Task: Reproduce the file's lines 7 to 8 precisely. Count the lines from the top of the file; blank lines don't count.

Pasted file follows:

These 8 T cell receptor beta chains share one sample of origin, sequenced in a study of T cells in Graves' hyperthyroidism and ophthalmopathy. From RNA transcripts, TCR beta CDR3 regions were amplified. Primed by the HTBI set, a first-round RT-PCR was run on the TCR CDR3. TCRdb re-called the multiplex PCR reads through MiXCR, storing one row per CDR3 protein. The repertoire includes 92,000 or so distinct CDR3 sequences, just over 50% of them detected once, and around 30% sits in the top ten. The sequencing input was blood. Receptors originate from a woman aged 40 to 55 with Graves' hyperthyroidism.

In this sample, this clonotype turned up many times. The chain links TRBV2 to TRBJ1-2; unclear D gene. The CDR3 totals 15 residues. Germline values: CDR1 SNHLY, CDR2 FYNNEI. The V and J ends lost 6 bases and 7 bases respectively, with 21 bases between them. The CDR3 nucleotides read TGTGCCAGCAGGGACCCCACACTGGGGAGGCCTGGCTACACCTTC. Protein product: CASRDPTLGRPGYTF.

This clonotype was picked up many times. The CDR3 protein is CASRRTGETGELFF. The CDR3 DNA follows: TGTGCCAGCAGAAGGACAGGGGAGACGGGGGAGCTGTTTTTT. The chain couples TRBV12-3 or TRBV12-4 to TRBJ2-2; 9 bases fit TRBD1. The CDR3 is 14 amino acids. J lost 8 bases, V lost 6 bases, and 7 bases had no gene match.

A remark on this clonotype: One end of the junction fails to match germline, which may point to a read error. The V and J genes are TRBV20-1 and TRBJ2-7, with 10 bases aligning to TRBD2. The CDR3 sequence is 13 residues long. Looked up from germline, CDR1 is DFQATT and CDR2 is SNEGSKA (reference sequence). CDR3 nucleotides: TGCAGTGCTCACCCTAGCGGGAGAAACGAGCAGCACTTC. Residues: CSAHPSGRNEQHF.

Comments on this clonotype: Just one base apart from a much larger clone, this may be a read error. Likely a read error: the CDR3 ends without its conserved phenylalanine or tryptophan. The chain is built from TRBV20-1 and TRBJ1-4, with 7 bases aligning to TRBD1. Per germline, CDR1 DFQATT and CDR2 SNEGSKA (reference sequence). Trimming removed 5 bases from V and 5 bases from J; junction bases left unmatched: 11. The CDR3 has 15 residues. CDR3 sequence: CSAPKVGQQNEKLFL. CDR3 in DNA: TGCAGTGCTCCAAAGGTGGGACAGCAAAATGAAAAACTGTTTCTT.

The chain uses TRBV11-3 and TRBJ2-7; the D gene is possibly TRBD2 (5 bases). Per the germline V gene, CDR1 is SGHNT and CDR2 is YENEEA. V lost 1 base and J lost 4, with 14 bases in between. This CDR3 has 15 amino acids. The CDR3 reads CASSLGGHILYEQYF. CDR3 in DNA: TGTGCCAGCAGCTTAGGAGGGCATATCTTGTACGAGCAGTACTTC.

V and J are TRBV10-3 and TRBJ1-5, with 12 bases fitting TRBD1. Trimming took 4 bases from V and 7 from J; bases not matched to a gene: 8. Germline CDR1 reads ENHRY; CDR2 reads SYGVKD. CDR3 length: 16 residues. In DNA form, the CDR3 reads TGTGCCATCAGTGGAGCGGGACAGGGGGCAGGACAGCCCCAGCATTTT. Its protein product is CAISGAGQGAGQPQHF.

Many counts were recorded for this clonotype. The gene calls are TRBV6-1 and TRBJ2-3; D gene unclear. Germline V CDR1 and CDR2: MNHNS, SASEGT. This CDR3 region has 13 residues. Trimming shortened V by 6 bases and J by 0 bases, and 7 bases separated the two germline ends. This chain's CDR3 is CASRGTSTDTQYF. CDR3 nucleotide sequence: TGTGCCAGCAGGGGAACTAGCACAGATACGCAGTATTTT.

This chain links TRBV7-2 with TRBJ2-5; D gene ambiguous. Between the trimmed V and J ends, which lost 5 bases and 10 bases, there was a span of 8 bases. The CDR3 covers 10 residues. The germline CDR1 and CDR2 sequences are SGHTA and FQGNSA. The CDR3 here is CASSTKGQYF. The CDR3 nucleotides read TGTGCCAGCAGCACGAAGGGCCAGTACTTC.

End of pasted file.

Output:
V and J are TRBV10-3 and TRBJ1-5, with 12 bases fitting TRBD1. Trimming took 4 bases from V and 7 from J; bases not matched to a gene: 8. Germline CDR1 reads ENHRY; CDR2 reads SYGVKD. CDR3 length: 16 residues. In DNA form, the CDR3 reads TGTGCCATCAGTGGAGCGGGACAGGGGGCAGGACAGCCCCAGCATTTT. Its protein product is CAISGAGQGAGQPQHF.

Many counts were recorded for this clonotype. The gene calls are TRBV6-1 and TRBJ2-3; D gene unclear. Germline V CDR1 and CDR2: MNHNS, SASEGT. This CDR3 region has 13 residues. Trimming shortened V by 6 bases and J by 0 bases, and 7 bases separated the two germline ends. This chain's CDR3 is CASRGTSTDTQYF. CDR3 nucleotide sequence: TGTGCCAGCAGGGGAACTAGCACAGATACGCAGTATTTT.